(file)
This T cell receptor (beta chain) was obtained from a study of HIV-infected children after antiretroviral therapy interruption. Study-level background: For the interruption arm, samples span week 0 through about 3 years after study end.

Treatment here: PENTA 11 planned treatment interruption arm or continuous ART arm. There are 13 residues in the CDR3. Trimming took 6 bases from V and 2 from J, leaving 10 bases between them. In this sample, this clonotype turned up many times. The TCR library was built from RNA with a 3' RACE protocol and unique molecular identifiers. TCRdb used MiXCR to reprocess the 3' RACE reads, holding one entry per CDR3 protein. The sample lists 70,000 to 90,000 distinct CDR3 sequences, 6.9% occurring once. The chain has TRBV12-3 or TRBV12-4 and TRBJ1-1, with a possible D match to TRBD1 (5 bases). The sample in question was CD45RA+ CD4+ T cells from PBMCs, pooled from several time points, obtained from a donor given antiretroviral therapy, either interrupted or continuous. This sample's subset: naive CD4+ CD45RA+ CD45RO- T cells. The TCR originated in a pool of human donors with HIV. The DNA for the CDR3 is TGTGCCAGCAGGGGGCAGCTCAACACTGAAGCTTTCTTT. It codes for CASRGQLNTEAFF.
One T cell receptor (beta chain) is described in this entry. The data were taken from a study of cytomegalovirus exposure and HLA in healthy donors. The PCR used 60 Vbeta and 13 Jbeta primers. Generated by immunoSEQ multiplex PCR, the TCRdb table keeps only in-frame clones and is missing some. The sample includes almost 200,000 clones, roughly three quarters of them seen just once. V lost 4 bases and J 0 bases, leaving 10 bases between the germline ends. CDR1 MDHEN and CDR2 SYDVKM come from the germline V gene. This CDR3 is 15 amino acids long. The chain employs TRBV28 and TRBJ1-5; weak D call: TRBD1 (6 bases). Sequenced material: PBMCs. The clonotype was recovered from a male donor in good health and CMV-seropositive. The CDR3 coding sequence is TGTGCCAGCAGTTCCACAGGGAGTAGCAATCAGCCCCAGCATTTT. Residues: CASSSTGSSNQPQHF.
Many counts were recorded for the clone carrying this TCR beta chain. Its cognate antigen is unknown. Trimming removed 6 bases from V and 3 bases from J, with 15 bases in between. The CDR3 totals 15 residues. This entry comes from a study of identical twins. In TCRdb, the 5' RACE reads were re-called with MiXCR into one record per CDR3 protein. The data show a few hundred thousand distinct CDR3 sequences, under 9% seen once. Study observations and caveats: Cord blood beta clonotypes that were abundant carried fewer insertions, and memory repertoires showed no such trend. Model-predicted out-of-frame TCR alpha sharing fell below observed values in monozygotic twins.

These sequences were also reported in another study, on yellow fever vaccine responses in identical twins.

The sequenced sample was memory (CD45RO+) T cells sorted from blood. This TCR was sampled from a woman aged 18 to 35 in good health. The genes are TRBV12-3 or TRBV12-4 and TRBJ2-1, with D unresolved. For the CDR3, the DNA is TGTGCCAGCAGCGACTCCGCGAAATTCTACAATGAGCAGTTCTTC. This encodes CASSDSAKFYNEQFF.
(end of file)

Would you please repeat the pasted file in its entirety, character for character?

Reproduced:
This T cell receptor (beta chain) was obtained from a study of HIV-infected children after antiretroviral therapy interruption. Study-level background: For the interruption arm, samples span week 0 through about 3 years after study end.

Treatment here: PENTA 11 planned treatment interruption arm or continuous ART arm. There are 13 residues in the CDR3. Trimming took 6 bases from V and 2 from J, leaving 10 bases between them. In this sample, this clonotype turned up many times. The TCR library was built from RNA with a 3' RACE protocol and unique molecular identifiers. TCRdb used MiXCR to reprocess the 3' RACE reads, holding one entry per CDR3 protein. The sample lists 70,000 to 90,000 distinct CDR3 sequences, 6.9% occurring once. The chain has TRBV12-3 or TRBV12-4 and TRBJ1-1, with a possible D match to TRBD1 (5 bases). The sample in question was CD45RA+ CD4+ T cells from PBMCs, pooled from several time points, obtained from a donor given antiretroviral therapy, either interrupted or continuous. This sample's subset: naive CD4+ CD45RA+ CD45RO- T cells. The TCR originated in a pool of human donors with HIV. The DNA for the CDR3 is TGTGCCAGCAGGGGGCAGCTCAACACTGAAGCTTTCTTT. It codes for CASRGQLNTEAFF.
One T cell receptor (beta chain) is described in this entry. The data were taken from a study of cytomegalovirus exposure and HLA in healthy donors. The PCR used 60 Vbeta and 13 Jbeta primers. Generated by immunoSEQ multiplex PCR, the TCRdb table keeps only in-frame clones and is missing some. The sample includes almost 200,000 clones, roughly three quarters of them seen just once. V lost 4 bases and J 0 bases, leaving 10 bases between the germline ends. CDR1 MDHEN and CDR2 SYDVKM come from the germline V gene. This CDR3 is 15 amino acids long. The chain employs TRBV28 and TRBJ1-5; weak D call: TRBD1 (6 bases). Sequenced material: PBMCs. The clonotype was recovered from a male donor in good health and CMV-seropositive. The CDR3 coding sequence is TGTGCCAGCAGTTCCACAGGGAGTAGCAATCAGCCCCAGCATTTT. Residues: CASSSTGSSNQPQHF.
Many counts were recorded for the clone carrying this TCR beta chain. Its cognate antigen is unknown. Trimming removed 6 bases from V and 3 bases from J, with 15 bases in between. The CDR3 totals 15 residues. This entry comes from a study of identical twins. In TCRdb, the 5' RACE reads were re-called with MiXCR into one record per CDR3 protein. The data show a few hundred thousand distinct CDR3 sequences, under 9% seen once. Study observations and caveats: Cord blood beta clonotypes that were abundant carried fewer insertions, and memory repertoires showed no such trend. Model-predicted out-of-frame TCR alpha sharing fell below observed values in monozygotic twins.

These sequences were also reported in another study, on yellow fever vaccine responses in identical twins.

The sequenced sample was memory (CD45RO+) T cells sorted from blood. This TCR was sampled from a woman aged 18 to 35 in good health. The genes are TRBV12-3 or TRBV12-4 and TRBJ2-1, with D unresolved. For the CDR3, the DNA is TGTGCCAGCAGCGACTCCGCGAAATTCTACAATGAGCAGTTCTTC. This encodes CASSDSAKFYNEQFF.